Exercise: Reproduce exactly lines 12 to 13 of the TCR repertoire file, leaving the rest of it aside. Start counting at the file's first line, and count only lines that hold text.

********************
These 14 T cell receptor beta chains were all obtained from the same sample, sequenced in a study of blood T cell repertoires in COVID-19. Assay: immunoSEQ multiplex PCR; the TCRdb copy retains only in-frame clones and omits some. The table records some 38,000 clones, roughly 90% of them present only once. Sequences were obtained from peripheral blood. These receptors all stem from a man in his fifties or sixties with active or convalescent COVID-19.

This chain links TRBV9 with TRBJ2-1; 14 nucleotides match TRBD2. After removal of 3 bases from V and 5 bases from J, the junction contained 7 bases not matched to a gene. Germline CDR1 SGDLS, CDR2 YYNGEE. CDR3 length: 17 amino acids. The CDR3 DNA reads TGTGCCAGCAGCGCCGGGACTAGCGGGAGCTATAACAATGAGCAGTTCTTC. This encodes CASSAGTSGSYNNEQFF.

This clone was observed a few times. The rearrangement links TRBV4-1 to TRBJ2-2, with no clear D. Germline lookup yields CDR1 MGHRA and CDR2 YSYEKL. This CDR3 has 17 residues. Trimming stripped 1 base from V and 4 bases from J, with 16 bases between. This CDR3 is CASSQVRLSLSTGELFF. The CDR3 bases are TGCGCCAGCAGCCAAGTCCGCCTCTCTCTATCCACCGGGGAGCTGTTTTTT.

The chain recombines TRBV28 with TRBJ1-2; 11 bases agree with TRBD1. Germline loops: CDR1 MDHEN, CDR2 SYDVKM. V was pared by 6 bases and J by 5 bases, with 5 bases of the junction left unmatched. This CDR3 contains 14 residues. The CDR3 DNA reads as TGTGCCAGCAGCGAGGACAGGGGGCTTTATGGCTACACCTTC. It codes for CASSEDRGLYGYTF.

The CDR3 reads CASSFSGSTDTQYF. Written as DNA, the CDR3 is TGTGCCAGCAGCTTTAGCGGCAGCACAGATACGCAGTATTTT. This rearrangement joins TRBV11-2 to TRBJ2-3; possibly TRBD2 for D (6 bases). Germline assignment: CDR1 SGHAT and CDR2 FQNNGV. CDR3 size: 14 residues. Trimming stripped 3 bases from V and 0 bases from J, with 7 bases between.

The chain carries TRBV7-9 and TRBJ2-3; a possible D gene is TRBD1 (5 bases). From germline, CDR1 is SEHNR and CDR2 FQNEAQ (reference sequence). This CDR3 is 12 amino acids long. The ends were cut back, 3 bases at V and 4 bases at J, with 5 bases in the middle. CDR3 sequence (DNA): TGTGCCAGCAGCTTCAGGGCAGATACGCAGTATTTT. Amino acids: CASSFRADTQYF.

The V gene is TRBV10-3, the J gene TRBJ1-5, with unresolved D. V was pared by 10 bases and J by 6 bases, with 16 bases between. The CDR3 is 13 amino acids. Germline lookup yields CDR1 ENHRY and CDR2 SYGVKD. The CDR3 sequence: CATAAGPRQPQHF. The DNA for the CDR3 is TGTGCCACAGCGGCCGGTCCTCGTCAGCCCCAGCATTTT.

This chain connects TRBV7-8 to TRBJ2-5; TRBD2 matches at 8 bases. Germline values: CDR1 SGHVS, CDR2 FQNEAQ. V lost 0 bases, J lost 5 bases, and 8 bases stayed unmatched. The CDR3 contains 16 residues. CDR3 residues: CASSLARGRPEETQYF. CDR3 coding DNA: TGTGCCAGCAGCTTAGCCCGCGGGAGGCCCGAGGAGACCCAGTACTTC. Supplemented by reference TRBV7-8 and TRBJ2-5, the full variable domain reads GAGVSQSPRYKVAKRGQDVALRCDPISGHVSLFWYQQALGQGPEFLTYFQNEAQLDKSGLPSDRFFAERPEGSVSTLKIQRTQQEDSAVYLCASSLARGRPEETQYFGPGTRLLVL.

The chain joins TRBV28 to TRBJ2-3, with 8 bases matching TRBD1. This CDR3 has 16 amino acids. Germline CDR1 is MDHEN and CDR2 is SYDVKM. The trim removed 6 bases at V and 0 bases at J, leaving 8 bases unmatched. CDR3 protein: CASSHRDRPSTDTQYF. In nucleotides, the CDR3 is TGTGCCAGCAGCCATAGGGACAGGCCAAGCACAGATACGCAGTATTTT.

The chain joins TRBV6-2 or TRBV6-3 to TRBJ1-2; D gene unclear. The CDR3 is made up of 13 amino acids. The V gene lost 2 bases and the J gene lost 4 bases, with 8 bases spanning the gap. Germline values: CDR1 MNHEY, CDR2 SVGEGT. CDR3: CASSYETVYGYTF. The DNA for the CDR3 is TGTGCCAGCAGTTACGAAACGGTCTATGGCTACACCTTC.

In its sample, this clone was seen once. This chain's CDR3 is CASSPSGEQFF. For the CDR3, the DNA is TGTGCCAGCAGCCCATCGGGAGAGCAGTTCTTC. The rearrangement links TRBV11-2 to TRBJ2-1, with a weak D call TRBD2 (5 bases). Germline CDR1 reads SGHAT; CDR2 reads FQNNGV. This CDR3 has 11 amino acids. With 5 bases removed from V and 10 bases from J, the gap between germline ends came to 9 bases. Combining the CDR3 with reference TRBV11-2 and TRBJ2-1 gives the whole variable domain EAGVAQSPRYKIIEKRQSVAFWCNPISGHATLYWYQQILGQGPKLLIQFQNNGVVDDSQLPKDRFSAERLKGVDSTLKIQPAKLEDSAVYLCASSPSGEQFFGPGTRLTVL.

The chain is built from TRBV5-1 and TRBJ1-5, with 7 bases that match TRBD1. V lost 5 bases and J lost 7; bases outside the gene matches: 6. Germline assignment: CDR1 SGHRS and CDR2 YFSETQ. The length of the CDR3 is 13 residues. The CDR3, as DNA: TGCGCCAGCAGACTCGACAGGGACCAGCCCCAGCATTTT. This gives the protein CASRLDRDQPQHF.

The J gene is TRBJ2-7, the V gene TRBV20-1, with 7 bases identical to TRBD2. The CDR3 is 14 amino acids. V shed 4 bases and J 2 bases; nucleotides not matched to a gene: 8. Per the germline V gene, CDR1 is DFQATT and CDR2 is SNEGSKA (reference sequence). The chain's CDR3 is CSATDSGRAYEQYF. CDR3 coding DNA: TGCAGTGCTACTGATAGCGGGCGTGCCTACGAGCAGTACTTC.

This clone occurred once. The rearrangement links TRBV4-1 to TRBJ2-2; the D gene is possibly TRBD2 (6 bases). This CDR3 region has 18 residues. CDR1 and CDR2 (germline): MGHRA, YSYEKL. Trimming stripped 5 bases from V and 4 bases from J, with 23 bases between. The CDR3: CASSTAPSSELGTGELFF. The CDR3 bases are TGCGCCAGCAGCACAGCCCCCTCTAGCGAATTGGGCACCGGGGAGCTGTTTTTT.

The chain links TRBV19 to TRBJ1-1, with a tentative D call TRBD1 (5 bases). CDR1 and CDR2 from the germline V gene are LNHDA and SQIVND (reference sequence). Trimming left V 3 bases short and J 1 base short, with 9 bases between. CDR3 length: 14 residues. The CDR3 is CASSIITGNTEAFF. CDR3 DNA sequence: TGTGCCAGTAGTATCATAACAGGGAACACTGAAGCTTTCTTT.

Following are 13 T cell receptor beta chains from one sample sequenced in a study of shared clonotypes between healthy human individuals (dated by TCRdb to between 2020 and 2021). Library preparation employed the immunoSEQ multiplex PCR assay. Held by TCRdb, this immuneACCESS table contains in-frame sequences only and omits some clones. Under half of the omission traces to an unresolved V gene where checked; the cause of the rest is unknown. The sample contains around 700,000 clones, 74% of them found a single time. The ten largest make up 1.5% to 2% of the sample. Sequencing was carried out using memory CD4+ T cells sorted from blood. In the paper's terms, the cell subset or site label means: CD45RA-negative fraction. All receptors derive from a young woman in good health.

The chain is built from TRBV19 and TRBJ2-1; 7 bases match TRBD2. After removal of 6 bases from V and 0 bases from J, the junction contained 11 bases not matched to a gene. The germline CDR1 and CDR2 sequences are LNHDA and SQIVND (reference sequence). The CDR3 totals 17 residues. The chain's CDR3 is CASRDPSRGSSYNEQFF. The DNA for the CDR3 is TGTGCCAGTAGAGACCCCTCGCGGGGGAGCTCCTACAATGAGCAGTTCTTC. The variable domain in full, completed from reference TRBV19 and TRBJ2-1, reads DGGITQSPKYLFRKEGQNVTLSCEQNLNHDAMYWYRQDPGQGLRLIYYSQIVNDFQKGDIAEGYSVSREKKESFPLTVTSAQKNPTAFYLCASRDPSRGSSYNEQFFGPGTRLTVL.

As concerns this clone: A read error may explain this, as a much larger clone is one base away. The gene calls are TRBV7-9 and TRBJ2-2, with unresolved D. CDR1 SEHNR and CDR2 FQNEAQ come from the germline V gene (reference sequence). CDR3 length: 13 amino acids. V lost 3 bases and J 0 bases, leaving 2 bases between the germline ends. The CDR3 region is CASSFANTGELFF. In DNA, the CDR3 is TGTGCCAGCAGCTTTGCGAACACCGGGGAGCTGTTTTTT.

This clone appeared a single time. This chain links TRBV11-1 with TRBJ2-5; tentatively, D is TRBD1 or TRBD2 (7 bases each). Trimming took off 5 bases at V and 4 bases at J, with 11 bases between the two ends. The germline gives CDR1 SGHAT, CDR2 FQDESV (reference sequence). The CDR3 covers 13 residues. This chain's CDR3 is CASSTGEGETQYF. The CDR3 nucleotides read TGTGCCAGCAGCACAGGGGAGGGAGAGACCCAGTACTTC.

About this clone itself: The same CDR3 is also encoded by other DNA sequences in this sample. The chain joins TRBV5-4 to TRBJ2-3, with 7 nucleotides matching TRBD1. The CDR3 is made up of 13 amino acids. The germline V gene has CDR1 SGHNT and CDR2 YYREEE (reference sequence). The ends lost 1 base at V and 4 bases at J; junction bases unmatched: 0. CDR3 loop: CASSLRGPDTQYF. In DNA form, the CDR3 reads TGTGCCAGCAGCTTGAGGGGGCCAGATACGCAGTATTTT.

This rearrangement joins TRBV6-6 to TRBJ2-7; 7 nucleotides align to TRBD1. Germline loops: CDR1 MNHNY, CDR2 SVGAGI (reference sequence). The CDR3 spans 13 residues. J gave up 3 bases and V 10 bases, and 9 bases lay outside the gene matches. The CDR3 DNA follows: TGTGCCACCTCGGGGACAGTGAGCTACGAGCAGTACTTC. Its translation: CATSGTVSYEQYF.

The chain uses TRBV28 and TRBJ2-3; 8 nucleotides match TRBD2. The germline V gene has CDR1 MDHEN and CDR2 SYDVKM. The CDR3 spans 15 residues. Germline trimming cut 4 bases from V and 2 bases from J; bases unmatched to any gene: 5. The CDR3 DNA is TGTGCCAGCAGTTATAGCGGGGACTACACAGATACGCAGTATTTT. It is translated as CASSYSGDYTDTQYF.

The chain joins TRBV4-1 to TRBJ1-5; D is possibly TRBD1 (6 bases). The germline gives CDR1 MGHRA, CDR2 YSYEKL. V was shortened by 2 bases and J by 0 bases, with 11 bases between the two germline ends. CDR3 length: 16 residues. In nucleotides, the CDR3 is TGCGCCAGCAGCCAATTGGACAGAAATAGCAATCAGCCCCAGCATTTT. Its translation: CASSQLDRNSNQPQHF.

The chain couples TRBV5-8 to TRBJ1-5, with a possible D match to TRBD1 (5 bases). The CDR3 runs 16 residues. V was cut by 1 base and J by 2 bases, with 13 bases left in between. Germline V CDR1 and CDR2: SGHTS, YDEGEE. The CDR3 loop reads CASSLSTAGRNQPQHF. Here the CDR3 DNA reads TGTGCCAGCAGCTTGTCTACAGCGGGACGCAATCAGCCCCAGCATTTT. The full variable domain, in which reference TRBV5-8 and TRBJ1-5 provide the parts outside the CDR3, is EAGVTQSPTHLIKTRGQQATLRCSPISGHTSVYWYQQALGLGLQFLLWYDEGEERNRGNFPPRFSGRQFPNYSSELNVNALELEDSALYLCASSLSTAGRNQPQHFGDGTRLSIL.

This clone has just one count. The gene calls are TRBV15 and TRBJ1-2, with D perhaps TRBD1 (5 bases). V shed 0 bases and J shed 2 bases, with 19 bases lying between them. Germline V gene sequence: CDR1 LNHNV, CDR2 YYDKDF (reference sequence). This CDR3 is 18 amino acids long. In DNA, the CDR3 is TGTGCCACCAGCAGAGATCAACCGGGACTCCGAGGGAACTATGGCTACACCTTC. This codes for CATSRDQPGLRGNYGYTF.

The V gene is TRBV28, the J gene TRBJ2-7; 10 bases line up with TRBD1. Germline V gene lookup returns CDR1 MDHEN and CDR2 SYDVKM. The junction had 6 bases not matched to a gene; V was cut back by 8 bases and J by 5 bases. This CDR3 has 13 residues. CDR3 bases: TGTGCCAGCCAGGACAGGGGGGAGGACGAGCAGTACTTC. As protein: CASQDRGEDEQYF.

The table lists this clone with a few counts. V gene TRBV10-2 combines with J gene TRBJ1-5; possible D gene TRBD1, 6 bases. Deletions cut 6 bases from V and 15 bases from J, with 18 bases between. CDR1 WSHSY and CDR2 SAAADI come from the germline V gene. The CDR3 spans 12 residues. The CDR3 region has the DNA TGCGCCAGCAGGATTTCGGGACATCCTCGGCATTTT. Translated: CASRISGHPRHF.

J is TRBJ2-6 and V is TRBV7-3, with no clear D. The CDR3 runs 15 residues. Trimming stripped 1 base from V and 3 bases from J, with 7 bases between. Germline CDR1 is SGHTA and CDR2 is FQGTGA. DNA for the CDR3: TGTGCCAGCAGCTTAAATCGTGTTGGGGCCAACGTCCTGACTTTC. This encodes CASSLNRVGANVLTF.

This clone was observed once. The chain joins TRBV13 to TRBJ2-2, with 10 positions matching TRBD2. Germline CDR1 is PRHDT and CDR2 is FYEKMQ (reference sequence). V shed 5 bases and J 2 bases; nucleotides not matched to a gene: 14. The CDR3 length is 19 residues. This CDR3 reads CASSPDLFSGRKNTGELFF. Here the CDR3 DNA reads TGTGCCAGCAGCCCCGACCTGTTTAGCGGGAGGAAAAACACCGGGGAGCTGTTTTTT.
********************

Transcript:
The chain is built from TRBV5-1 and TRBJ1-5, with 7 bases that match TRBD1. V lost 5 bases and J lost 7; bases outside the gene matches: 6. Germline assignment: CDR1 SGHRS and CDR2 YFSETQ. The length of the CDR3 is 13 residues. The CDR3, as DNA: TGCGCCAGCAGACTCGACAGGGACCAGCCCCAGCATTTT. This gives the protein CASRLDRDQPQHF.

The J gene is TRBJ2-7, the V gene TRBV20-1, with 7 bases identical to TRBD2. The CDR3 is 14 amino acids. V shed 4 bases and J 2 bases; nucleotides not matched to a gene: 8. Per the germline V gene, CDR1 is DFQATT and CDR2 is SNEGSKA (reference sequence). The chain's CDR3 is CSATDSGRAYEQYF. CDR3 coding DNA: TGCAGTGCTACTGATAGCGGGCGTGCCTACGAGCAGTACTTC.